Why India Is Getting Serious About Its Relationship With Israel

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In recent days, India has reached out to its Middle Eastern partners in a major way. Last week, External Affairs Minister Sushma Swaraj went to Bahrain to attend the first ministerial meeting of the India-Arab League Cooperation Forum. This was an opportunity to engage with the 22 member countries of the Arab League at a time when the region is going through a major crisis and sectarian divisions are rearing their heads like never before.

Further cementing the goodwill generated by the visit of Indian President Pranab Mukherjee to Israel and Palestine some three months ago, Swaraj also visited Israel and Palestine. Her visit has paved the way for a possible visit by Israeli Prime Minister Benjamin Netanyahu to India later this year and it is also likely that Prime Minister Narendra Modi may pay a return visit to Tel Aviv.

A hallmark of the Modi government’s foreign policy has been a self-confident assertion of Indian interests. This is reflected in his government’s moves vis-à-vis Israel, marking a distinct break from the unnecessary and counterproductive diffidence of the past. Despite sharing 24 years of diplomatic ties and working closely on defense, counterterrorism, agriculture, and energy-related issues, no Indian prime minister or president had visited Israel until Mukherjee’s visit last year.

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There has been a steady strengthening of India’s relationship with Israel ever since the two established full diplomatic relations in 1992. It is a tribute to Prime Minister Narasimha Rao’s foresight that he was able to lay the foundation of the Indo-Israeli partnership. In contrast to the back-channel security ties that existed before the normalization of bilateral relations, India has been more willing in recent years to carve out a mutually beneficial bilateral relationship with Israel, including deepening military ties and liaising on countering the threat terrorism poses to the two societies.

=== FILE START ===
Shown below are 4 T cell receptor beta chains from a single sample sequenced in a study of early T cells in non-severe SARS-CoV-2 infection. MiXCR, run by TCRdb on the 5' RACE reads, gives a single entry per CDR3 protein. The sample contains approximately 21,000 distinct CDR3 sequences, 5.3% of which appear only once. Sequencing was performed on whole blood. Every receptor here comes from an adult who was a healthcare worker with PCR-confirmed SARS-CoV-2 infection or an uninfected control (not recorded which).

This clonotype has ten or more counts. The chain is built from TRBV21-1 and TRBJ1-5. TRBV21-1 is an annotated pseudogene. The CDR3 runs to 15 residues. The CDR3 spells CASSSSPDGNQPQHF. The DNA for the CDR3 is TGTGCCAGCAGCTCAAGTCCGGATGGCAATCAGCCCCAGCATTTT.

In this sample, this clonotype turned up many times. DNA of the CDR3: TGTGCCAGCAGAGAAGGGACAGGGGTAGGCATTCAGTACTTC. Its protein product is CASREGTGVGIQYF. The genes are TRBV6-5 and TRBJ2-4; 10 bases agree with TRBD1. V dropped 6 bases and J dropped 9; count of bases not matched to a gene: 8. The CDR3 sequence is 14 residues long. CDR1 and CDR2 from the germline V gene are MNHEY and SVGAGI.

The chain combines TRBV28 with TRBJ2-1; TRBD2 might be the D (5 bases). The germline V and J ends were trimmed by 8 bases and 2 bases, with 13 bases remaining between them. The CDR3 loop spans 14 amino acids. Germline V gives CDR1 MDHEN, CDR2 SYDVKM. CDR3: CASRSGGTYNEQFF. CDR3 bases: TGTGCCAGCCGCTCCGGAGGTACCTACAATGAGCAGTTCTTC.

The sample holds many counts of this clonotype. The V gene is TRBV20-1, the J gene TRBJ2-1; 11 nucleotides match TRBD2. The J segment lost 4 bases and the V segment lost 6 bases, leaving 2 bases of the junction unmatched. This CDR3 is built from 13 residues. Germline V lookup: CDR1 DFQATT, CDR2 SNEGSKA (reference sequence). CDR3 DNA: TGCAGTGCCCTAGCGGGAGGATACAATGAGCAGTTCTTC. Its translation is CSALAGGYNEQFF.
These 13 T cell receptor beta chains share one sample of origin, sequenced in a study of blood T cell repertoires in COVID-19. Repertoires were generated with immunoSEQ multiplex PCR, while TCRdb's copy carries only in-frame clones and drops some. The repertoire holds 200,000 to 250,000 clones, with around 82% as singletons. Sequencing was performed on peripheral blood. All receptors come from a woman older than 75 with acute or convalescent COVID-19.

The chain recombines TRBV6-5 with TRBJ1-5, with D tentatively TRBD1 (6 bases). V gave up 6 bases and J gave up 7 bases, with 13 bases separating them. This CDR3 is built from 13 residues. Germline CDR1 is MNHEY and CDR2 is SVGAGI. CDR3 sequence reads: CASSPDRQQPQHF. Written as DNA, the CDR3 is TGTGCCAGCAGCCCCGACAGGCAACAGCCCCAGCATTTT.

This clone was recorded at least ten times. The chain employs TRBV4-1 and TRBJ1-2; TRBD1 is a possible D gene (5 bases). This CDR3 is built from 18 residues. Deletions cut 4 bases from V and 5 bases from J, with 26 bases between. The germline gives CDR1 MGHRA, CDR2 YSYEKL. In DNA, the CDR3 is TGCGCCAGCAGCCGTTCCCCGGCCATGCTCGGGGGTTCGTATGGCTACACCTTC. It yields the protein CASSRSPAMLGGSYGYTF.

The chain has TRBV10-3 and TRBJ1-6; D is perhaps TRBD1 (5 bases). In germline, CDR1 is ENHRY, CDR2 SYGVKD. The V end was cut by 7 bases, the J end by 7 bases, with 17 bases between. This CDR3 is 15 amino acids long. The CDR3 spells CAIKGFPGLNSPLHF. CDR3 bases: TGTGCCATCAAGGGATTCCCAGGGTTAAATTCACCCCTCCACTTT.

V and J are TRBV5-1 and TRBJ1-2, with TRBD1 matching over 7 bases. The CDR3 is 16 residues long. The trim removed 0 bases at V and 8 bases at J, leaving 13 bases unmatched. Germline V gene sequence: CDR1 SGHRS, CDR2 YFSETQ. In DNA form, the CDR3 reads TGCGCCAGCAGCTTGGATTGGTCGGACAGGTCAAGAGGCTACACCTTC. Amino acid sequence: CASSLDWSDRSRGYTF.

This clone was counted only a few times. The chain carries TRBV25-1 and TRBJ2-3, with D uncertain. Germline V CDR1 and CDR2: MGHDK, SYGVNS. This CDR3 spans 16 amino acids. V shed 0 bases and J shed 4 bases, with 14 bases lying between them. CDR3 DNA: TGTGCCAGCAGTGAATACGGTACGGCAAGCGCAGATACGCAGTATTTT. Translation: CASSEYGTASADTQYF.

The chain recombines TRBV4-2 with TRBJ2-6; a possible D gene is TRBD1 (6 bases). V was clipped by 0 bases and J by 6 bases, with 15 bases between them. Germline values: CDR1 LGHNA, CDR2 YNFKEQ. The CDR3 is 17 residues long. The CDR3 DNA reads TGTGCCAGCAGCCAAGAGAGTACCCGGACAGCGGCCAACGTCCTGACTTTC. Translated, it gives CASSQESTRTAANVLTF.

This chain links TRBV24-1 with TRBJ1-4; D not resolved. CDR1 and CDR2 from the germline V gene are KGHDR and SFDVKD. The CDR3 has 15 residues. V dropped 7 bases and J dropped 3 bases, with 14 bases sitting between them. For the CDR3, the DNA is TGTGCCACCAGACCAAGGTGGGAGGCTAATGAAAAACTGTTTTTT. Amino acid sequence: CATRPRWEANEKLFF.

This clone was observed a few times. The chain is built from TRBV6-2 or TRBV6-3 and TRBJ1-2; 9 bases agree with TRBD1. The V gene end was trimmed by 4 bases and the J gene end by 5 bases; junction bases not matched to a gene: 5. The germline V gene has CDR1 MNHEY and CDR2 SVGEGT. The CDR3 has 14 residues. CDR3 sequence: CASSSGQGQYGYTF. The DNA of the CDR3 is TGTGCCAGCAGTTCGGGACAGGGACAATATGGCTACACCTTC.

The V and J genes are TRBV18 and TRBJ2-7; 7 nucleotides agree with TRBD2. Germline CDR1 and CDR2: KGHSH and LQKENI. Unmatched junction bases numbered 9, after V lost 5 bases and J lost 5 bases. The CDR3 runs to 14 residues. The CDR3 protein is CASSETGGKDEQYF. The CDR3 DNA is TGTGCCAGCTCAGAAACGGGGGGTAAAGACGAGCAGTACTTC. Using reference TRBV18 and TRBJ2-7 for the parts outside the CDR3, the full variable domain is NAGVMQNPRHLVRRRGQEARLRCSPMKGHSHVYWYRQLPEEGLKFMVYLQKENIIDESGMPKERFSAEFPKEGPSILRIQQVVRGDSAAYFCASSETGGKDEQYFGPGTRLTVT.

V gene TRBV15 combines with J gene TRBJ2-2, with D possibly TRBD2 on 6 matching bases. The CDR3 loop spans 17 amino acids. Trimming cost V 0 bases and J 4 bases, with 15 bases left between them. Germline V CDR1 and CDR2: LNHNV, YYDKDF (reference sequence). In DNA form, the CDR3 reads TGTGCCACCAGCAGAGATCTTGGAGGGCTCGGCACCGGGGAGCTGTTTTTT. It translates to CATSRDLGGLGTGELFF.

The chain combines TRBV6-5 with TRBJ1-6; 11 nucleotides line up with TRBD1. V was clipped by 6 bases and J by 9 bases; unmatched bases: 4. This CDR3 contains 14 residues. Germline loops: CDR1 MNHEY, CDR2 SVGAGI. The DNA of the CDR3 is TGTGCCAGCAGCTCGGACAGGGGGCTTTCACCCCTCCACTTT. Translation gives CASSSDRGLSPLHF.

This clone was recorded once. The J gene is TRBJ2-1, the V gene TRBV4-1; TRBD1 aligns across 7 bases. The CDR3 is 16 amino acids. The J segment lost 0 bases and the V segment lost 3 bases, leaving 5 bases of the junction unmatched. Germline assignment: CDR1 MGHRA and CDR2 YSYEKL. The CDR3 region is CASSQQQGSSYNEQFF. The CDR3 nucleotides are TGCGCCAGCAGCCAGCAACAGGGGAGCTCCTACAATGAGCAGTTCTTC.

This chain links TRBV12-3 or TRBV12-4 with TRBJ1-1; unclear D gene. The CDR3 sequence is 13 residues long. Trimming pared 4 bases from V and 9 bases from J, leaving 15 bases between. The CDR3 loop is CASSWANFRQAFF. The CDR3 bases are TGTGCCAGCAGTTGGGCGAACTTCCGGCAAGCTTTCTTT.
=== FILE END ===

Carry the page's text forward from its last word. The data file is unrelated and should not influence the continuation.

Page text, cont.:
Over the years, the Indian government has toned down its reactions to Israel’s treatment of Palestinians. India has also begun denouncing Palestinian suicide bombings and other terrorist acts in Israel, something that was seen earlier as rather justified in light of the Israeli policies against the Palestinians. India is no longer initiating anti-Israel resolutions at the United Nations and has made serious attempts to moderate the Non-Aligned Movement’s (NAM) anti-Israel resolutions. This re-evaluation has been based on a realization that India’s largely pro-Arab stance in the Middle East has not been adequately reciprocated and rewarded by the Arab world.